With U.S. House of Representatives giving the stamp of approval for the Obama administration to train and arm a force of Syrian rebels and with military briefings concluding at the Central Command (CENTCOM) headquarters, it is likely that the U.S. action in Syria targeting ISIS is imminent as air strikes expand in Iraq.
The legislative branch voted with a majority last night (273-165) to train and arm a Syrian rebel force of 5000 fighters, while Obama rallied his troops and the American public once again behind the strategy after a meeting with his generals at CENTCOM in Tampa, Florida. The Congress vote, albeit with constraints, and the public debate supporting the air strikes offer Obama a legislative and political cover to expand the campaign from Iraq to Syria.
Air strikes imminent
Obama’s meetings, in conjunction with a marathon of hearings in Congress this week on ISIS, indicate that “air strikes in Syria are likely to be starting soon” says Jeff White, a defense fellow at the Washington Institute for Near East policy. The “war plan and the air plan are ready” he says, pointing out that meetings with generals are usually the last pitch before execution.
The U.S. is determined to hit ISIS in Syria in order to deal a severe blow to the groupJoyce Karam
Strategically, the U.S. is determined to hit ISIS in Syria in order to deal a severe blow to the group. “Two-thirds” of ISIS fighters are in Syrian territory, U.S. chairman of the Joint Chiefs of Staff Martin Dempsey told the Senate Armed Services committee on Tuesday. In numbers, according to the U.S intelligence estimates, that is almost 21,000 ISIS fighters in Syria, and nearly 10,000 in Iraq. White tells Al Arabiya News that “there is a general recognition among the U.S. political and military elite that ISIS’ infrastructure, heavy weaponry and leadership are in Syria” and not Iraq. The three videos released by ISIS publicizing the execution of hostages were likely taken in Syria, and it is also believed that the head of ISIS Abu Bakr al-Baghdadi is in the Syrian province of Raqqa while making occasional trips to Mosul across the border in Iraq, according to sources.
The air strikes will target ISIS’ weaponry and vast infrastructure in Syria says White. While air power alone does not stand a chance at defeating ISIS in Syria, Washington is coupling its air strikes strategy with an arming and training program for the Syrian rebels.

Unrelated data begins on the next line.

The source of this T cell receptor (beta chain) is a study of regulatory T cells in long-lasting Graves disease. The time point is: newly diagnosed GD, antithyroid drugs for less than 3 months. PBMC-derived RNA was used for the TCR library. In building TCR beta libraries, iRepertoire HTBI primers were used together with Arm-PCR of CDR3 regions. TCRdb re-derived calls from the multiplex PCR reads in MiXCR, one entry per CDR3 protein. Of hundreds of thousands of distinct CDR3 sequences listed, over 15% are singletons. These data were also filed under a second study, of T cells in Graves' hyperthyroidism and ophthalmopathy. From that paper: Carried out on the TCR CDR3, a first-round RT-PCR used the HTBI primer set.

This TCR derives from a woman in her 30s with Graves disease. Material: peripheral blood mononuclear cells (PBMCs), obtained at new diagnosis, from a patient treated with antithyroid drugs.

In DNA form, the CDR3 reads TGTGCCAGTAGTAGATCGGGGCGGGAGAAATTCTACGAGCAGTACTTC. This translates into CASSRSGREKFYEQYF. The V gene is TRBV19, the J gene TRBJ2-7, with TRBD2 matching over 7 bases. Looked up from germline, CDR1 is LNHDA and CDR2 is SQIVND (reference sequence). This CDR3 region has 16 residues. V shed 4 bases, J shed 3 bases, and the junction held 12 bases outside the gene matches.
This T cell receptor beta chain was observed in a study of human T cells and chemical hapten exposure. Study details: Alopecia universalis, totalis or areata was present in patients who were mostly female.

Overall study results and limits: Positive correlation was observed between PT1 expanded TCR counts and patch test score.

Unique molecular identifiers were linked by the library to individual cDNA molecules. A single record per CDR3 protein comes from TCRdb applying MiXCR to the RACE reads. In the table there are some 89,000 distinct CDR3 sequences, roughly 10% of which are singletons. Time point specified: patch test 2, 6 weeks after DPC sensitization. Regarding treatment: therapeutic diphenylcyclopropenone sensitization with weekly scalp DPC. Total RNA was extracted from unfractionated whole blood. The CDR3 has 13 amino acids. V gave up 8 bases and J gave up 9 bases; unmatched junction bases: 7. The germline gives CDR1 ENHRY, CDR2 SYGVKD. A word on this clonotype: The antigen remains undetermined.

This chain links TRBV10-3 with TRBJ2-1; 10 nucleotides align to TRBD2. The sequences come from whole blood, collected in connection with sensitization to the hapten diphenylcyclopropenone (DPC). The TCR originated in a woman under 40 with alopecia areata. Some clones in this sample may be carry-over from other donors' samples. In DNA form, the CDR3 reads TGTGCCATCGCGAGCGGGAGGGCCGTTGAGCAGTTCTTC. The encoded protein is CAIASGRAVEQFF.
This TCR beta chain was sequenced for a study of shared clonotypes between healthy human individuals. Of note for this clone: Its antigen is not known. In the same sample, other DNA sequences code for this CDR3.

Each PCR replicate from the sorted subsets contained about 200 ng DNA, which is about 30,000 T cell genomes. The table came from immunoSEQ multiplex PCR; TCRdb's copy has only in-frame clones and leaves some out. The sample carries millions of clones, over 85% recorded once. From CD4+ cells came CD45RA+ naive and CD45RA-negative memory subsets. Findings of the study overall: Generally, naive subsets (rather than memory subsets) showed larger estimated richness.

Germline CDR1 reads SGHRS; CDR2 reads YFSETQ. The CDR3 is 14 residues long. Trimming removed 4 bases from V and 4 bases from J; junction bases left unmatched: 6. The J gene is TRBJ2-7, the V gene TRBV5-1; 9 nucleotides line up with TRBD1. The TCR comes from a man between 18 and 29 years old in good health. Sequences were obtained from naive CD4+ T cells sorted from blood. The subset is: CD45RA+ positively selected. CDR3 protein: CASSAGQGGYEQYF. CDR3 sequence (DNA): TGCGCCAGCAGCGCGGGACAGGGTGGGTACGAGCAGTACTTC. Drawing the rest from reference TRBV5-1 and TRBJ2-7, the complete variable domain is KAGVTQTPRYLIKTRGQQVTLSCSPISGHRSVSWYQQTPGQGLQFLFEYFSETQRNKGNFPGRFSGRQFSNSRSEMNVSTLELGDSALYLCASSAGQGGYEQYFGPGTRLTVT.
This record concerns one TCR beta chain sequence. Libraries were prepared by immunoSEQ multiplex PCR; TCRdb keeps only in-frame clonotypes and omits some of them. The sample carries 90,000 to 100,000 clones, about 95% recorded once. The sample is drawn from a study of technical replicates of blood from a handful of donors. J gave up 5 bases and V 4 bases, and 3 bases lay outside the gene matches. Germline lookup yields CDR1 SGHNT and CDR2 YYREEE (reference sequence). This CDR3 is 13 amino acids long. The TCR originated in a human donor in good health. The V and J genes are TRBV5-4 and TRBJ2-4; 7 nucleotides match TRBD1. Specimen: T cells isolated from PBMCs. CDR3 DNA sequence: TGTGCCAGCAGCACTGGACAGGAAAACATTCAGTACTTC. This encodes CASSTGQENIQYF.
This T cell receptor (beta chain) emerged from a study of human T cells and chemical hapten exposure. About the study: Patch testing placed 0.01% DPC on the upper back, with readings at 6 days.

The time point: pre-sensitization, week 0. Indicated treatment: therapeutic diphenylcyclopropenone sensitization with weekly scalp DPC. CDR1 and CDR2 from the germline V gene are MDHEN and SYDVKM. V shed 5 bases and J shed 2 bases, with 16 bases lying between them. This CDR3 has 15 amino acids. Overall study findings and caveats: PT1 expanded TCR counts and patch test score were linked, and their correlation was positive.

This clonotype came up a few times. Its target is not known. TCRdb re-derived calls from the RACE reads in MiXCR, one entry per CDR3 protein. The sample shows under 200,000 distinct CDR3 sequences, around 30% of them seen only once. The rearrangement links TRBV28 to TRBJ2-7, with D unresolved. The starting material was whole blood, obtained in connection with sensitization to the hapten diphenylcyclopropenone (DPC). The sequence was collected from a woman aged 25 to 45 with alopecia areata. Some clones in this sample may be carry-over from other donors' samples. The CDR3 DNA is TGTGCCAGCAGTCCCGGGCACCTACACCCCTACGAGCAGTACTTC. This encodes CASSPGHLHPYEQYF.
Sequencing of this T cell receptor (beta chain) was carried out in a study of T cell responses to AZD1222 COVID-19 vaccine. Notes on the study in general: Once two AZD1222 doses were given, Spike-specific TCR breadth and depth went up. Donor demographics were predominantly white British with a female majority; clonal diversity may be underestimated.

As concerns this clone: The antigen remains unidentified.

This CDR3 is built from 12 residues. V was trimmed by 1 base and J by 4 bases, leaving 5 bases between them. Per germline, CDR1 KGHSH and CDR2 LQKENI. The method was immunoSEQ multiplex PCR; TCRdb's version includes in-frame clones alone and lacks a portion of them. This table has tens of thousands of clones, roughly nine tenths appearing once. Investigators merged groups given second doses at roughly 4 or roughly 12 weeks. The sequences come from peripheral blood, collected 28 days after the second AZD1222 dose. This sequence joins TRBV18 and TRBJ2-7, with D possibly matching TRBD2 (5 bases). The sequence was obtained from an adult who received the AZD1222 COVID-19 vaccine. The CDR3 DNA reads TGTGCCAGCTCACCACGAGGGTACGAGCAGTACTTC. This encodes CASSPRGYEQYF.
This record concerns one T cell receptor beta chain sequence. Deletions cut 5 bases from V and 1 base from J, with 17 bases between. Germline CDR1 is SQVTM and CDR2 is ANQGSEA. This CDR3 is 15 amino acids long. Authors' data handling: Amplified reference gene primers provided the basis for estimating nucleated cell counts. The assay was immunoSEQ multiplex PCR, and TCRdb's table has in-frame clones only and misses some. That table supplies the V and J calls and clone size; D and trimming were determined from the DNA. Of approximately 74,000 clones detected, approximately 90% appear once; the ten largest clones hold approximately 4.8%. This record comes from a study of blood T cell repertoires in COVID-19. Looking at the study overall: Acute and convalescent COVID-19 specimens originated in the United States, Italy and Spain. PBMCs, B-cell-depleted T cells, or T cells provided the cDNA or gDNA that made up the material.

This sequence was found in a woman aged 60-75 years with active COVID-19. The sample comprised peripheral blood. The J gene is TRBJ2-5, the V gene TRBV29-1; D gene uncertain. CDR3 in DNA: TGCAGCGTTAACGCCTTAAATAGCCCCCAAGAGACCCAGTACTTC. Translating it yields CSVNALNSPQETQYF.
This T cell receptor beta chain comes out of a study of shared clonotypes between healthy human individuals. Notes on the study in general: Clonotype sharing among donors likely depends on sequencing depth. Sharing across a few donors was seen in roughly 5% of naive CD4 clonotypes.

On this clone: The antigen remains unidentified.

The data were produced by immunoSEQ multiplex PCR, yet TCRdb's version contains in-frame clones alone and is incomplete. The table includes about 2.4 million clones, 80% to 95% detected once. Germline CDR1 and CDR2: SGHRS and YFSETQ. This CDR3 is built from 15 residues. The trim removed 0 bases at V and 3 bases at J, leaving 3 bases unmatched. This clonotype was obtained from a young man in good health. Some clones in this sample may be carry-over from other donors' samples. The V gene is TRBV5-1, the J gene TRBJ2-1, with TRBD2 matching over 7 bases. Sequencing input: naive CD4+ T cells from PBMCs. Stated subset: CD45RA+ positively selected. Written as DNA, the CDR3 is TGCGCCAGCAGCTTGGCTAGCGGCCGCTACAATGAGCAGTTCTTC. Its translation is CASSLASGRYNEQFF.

A Hezbollah impact?
The recognition of the threat and the speedy rise of ISIS was a game changer in Washington’s approach to Syria. The vote this week in Congress could not have materialized without the ISIS threat. This is something that both the legislative and executive branches have avoided and dreaded in the last three years out of concern that these arms might end up in the hands of extremists or abort the chances of a political settlement.
Today in Syria, extremists in the form of ISIS and the al-Nusra Front are better funded and armed than the more moderate opposition, and the political process is on its deathbed with the regime unwilling to transition without Assad, and as Russian-U.S. relations take a turn to the worse after Ukraine.
White expects the air strikes to start before the arming program, and sees it as a long term component for the strategy. “It will take months” he says, anticipating in the near term that tribal elements in Deir Azzor and the strong contingent of the Free Syrian Army in Aleppo to help in immediate air strikes and in the event that ISIS retreats from certain areas. But in the medium term, utilizing a capable moderate rebel force is key as a counterterrorism force, while it is unclear if it will also help shift the balance against Assad. It is also worth noting that appointment of retired General John Allen to oversee the ISIS strategy, was another sign of the seriousness of the administration and a shift to military tracks. Allen is someone with firsthand knowledge of the tribal elements on the Syrian-Iraqi border, who helped defeat al-Qaeda in Iraq’s al-Anbar in 2007.
While the proposed rebel force number might not be enough to “turn the tide,” White says it should not be “dismissed” especially if “they are well trained and protected by air power.” The 5000 fighters is almost what the U.S. intelligence estimates Hezbollah’s force to be in Syria. The Lebanese group’s intervention in the war in May 2013 was instrumental, says White, in keeping the regime afloat and winning territory in Qusayr and Homs as wells as maintaining control of the capital Damascus.
Obama has ruled out any combat troops on the ground against ISIS, but that does not exclude special operations by U.S. commandos especially if the target is in the ISIS leadership. Washington already exercised this option in a failed rescue attempt of U.S. hostages in Raqqa in Syria last July.
The events of the last few weeks in Washington leave little doubt that the administration is embarking on a long fight in Syria, with an ambitious goal of defeating ISIS and shifting the ground balance to pressure Assad into accepting a Geneva-based political settlement.
Joyce Karam is the Washington Correspondent for Al-Hayat Newspaper, an International Arabic Daily based in London. She has covered American politics extensively since 2004 with focus on U.S. policy towards the Middle East. Prior to that, she worked as a Journalist in Lebanon, covering the Post-war situation. Joyce holds a B.A. in Journalism and an M.A. in International Peace and Conflict Resolution. Twitter: @Joyce_Karam